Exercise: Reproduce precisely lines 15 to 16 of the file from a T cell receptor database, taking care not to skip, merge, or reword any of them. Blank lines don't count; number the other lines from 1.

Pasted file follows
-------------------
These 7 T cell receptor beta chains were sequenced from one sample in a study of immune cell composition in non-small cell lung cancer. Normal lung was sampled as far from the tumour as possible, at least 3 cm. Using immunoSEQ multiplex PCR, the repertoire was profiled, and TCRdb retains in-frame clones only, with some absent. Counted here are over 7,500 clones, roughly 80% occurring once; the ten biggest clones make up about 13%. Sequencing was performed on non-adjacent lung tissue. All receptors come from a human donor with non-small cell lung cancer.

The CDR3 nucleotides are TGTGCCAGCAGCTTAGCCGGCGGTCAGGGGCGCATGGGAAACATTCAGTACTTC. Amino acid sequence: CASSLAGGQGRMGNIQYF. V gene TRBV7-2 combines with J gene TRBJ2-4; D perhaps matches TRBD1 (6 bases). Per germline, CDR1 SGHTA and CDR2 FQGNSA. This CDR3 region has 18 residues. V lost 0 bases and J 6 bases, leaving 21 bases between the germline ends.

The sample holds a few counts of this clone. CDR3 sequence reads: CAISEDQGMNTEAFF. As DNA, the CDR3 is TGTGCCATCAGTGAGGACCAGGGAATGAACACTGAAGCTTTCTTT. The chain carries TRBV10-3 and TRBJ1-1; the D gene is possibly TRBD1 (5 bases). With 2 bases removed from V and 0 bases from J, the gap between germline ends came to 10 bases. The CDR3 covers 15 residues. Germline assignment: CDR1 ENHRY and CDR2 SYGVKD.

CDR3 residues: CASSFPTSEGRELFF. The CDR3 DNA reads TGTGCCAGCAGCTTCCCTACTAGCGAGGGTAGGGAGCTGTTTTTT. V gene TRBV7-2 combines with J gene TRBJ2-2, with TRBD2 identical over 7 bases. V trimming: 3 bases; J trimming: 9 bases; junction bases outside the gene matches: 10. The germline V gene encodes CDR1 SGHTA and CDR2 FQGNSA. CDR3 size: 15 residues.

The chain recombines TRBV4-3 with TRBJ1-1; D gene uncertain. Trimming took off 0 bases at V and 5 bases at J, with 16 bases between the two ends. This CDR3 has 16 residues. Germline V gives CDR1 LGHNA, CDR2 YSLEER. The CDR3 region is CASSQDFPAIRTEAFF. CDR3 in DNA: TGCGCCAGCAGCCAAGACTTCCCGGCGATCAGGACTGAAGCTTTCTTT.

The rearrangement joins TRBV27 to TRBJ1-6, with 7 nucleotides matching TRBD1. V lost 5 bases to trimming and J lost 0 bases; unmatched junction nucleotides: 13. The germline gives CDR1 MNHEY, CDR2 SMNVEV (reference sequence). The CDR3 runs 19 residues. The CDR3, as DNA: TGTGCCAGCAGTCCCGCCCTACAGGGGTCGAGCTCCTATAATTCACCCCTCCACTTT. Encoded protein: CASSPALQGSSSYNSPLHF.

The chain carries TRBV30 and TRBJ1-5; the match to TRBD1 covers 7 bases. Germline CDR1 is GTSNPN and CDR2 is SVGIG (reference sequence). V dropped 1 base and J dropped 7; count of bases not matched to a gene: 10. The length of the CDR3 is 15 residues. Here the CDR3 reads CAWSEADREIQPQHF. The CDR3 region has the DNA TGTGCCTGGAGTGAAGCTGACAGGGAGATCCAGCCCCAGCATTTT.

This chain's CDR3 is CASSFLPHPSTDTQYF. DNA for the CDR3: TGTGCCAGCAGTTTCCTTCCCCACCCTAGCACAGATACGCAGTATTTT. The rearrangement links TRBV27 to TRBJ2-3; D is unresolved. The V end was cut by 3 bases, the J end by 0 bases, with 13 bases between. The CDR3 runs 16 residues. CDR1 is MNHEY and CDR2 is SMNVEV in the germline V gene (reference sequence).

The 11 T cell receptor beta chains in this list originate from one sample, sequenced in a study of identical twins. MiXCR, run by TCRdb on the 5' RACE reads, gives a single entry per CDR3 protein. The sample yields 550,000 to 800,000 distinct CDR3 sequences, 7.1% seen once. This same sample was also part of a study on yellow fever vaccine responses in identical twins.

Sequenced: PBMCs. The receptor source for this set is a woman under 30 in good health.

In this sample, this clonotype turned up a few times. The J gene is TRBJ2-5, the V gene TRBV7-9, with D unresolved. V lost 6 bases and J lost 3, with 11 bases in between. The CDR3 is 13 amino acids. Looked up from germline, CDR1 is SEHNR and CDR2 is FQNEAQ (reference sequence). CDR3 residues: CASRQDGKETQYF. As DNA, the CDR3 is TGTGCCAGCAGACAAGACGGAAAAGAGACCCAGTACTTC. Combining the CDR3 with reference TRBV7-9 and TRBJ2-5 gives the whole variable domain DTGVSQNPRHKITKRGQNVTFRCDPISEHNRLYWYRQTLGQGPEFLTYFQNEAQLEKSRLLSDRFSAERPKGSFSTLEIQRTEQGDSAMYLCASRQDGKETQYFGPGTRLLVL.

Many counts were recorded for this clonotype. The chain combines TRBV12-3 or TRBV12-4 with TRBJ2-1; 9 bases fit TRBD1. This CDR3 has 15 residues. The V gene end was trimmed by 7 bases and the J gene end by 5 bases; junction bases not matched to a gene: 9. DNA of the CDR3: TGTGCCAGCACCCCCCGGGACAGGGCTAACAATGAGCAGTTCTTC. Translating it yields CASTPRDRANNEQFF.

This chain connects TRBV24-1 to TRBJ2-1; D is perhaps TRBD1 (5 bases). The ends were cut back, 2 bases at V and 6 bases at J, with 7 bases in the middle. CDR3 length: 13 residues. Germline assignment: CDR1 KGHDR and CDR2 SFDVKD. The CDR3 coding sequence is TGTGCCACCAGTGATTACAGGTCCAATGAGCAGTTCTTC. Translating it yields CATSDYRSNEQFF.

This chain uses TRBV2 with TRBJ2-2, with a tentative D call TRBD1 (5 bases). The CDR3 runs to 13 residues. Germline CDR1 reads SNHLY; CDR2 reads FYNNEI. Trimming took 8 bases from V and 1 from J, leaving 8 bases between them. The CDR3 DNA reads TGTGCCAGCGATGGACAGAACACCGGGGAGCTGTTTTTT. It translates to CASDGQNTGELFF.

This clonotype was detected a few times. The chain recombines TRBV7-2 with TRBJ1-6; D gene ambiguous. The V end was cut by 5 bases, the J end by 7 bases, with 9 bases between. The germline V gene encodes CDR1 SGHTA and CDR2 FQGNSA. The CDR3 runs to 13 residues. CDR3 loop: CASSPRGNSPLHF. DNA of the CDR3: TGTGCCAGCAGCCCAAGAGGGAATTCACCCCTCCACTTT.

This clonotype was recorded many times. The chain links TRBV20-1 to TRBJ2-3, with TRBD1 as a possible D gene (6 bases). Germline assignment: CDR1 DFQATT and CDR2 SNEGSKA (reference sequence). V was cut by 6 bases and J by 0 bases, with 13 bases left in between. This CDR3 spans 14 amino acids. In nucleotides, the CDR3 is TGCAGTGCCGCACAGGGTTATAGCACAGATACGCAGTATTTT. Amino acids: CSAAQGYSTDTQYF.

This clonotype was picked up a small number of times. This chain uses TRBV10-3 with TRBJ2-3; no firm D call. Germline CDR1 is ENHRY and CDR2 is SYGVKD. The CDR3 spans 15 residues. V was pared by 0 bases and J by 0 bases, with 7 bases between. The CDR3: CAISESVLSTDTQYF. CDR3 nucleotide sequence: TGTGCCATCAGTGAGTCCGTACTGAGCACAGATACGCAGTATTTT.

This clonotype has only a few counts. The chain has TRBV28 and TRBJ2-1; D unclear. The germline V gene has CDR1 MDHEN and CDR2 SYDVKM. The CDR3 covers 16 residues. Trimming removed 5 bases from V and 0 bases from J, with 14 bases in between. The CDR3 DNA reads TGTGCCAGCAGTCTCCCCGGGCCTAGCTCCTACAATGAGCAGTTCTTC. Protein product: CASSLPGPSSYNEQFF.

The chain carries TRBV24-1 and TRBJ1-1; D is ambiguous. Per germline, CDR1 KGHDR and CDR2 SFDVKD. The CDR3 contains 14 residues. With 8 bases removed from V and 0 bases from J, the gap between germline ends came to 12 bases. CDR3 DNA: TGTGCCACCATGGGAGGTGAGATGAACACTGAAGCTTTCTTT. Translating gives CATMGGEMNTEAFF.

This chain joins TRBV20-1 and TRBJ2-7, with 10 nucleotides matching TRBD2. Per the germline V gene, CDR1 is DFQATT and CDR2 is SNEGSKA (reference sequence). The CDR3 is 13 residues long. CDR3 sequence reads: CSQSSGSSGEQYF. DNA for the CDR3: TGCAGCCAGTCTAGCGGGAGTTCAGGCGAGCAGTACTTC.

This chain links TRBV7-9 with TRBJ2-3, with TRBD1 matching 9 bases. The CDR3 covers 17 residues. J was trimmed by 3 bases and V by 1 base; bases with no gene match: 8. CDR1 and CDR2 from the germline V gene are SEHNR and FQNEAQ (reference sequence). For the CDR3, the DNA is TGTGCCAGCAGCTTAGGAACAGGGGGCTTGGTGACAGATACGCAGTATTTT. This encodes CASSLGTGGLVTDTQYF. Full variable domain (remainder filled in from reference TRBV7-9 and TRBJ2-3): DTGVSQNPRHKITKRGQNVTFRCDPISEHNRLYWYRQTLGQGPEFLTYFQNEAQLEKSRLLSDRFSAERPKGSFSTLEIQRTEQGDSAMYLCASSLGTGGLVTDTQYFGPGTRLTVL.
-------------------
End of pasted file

This clonotype was detected a few times. The chain recombines TRBV7-2 with TRBJ1-6; D gene ambiguous. The V end was cut by 5 bases, the J end by 7 bases, with 9 bases between. The germline V gene encodes CDR1 SGHTA and CDR2 FQGNSA. The CDR3 runs to 13 residues. CDR3 loop: CASSPRGNSPLHF. DNA of the CDR3: TGTGCCAGCAGCCCAAGAGGGAATTCACCCCTCCACTTT.

This clonotype was recorded many times. The chain links TRBV20-1 to TRBJ2-3, with TRBD1 as a possible D gene (6 bases). Germline assignment: CDR1 DFQATT and CDR2 SNEGSKA (reference sequence). V was cut by 6 bases and J by 0 bases, with 13 bases left in between. This CDR3 spans 14 amino acids. In nucleotides, the CDR3 is TGCAGTGCCGCACAGGGTTATAGCACAGATACGCAGTATTTT. Amino acids: CSAAQGYSTDTQYF.